Mental Health, Loneliness, and Social Support Among Undergraduate Students: A Multinational Study in Asia

  • Insa Backhaus (Creator)
  • Mustika Fitri (Creator)
  • Mahdi Esfahani (Creator)
  • Huyen Thi Ngo (Creator)
  • Li-Jung Lin (Creator)
  • Akira Yamanaka (Creator)
  • Majed M. Alhumaid (Creator)
  • Ling Qin (Creator)
  • Azizuddin Khan (Creator)
  • Nur ’Ashikin Fadzullah (Creator)
  • Selina Khoo (Creator)



In this study, we aimed to investigate the prevalence of poor mental health and its association with loneliness and social support among 3531 undergraduate students in nine Asian countries. Mental health was assessed using the Self-Reporting Questionnaire, which was developed by the World Health Organization. Across the entire sample, we detected that nearly half of the students reported poor mental health according to the Self-Reporting Questionnaire and that nearly one out of seven students felt lonely. While feeling lonely increased the odds of experiencing poor mental health (odds ratio [OR]: 3.37, 95% CI [2.22, 5.12]), moderate (OR: 0.35, 95% CI [0.29, 0.41]) and strong social support (OR: 0.18, 95% CI [0.15, 0.24]) decreases the odds of experiencing poor mental health. The high prevalence of poor mental health calls for further in-depth investigations and implementation of mental health support interventions.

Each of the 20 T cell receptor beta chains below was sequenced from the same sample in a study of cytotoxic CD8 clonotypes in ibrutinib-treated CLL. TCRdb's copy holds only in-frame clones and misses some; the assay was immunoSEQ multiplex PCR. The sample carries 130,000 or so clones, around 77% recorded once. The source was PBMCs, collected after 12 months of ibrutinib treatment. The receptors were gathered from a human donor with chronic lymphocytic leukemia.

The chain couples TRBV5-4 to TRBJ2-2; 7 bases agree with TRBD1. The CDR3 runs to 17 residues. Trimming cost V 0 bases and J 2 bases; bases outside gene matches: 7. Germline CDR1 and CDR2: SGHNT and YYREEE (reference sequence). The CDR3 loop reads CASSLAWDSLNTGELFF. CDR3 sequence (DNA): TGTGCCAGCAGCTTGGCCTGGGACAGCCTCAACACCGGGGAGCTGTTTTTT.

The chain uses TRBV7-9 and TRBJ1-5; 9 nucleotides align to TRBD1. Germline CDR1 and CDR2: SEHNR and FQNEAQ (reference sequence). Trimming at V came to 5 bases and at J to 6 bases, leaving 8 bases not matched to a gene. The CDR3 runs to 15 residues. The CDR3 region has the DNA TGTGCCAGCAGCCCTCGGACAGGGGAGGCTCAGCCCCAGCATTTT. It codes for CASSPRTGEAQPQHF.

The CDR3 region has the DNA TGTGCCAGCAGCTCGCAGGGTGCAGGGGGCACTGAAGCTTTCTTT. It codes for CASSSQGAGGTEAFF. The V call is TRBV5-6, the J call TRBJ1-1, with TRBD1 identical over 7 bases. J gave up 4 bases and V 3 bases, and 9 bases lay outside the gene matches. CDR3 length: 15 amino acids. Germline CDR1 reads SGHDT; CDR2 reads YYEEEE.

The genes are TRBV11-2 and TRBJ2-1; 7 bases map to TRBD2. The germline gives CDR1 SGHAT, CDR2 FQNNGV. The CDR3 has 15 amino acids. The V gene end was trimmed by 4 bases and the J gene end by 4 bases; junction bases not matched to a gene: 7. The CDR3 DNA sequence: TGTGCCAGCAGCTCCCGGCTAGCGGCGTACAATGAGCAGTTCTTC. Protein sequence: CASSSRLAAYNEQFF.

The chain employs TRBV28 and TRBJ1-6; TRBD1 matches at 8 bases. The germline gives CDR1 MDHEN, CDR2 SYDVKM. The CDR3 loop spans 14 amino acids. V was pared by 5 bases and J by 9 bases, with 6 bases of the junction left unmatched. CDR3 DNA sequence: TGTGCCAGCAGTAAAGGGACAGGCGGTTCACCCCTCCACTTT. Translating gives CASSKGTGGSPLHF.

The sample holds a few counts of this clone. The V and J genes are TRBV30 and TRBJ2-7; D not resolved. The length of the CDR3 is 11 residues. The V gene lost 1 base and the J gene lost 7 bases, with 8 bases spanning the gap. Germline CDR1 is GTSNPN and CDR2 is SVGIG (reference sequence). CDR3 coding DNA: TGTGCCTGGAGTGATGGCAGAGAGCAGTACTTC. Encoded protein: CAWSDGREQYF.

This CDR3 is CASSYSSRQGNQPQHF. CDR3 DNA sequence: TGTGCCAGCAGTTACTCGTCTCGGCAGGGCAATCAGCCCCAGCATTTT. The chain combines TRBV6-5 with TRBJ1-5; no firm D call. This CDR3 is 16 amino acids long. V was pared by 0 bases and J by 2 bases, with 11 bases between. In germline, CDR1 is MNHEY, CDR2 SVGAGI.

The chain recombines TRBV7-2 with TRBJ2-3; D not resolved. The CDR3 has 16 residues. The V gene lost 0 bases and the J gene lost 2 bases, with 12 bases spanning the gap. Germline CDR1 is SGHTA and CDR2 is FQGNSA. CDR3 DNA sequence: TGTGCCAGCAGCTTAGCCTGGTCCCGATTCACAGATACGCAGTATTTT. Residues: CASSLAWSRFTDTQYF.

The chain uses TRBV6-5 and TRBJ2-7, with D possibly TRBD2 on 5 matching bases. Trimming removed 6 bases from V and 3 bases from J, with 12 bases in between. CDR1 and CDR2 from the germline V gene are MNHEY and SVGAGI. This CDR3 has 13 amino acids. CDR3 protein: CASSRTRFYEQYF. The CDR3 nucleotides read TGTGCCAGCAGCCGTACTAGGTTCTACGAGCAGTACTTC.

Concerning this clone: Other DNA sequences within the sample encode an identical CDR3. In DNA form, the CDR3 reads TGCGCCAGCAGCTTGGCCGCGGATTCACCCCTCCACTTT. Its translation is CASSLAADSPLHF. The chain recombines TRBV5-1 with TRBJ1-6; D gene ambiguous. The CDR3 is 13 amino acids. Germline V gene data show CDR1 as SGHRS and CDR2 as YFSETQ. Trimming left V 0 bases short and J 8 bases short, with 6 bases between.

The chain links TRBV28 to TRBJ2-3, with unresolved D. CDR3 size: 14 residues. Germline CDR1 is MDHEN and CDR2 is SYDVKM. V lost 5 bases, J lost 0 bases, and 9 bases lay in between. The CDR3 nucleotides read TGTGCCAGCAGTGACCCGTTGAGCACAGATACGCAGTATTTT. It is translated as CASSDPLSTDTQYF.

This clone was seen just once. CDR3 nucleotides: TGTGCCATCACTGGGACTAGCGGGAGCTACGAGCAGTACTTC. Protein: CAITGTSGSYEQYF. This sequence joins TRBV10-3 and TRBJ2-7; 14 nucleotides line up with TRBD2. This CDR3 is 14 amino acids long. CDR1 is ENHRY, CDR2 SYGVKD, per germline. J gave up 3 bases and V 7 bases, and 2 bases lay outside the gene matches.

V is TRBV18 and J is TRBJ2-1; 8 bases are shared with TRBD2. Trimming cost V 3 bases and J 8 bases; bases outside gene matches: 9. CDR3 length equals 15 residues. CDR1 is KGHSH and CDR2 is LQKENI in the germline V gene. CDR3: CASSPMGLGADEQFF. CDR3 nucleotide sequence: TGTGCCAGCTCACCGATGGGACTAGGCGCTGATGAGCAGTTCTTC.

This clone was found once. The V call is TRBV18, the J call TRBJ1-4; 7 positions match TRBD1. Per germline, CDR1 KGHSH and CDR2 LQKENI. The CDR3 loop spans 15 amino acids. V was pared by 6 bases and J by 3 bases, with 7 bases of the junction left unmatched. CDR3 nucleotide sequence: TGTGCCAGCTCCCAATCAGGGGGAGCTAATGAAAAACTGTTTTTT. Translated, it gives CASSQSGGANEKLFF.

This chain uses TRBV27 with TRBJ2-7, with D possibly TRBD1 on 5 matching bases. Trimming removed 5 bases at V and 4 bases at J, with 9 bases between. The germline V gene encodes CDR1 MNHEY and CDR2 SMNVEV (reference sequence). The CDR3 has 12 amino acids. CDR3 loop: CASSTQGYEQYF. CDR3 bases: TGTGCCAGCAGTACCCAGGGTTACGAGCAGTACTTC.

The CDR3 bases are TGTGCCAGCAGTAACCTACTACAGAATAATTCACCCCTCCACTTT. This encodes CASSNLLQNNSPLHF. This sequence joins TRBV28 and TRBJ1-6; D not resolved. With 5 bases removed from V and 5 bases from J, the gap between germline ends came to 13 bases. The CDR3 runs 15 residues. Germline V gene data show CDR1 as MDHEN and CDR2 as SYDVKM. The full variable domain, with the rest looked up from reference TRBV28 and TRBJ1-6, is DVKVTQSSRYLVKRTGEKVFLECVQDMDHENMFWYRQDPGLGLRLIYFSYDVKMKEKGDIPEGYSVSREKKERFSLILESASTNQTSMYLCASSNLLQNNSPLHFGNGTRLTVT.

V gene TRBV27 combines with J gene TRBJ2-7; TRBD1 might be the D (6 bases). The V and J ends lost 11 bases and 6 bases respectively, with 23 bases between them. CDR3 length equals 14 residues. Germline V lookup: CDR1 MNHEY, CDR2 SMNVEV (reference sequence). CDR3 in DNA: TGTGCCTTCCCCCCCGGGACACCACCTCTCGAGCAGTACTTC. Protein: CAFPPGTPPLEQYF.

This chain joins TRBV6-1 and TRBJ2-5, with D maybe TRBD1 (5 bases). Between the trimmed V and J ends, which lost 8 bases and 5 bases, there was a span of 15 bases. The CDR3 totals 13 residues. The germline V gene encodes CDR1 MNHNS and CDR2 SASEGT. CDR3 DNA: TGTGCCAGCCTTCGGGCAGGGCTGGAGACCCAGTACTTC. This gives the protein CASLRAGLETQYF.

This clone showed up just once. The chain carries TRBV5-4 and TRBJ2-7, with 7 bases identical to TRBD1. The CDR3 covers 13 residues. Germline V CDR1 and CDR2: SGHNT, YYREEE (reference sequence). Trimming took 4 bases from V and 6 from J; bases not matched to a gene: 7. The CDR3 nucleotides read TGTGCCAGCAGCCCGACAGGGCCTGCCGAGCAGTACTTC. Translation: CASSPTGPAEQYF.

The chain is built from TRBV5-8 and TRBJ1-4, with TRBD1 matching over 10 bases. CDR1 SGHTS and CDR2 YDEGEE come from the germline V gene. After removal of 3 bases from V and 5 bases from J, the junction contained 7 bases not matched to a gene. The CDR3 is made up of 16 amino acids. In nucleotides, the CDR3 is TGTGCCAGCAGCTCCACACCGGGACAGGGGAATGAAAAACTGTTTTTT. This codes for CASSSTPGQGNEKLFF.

Date made available2023
PublisherSAGE Journals

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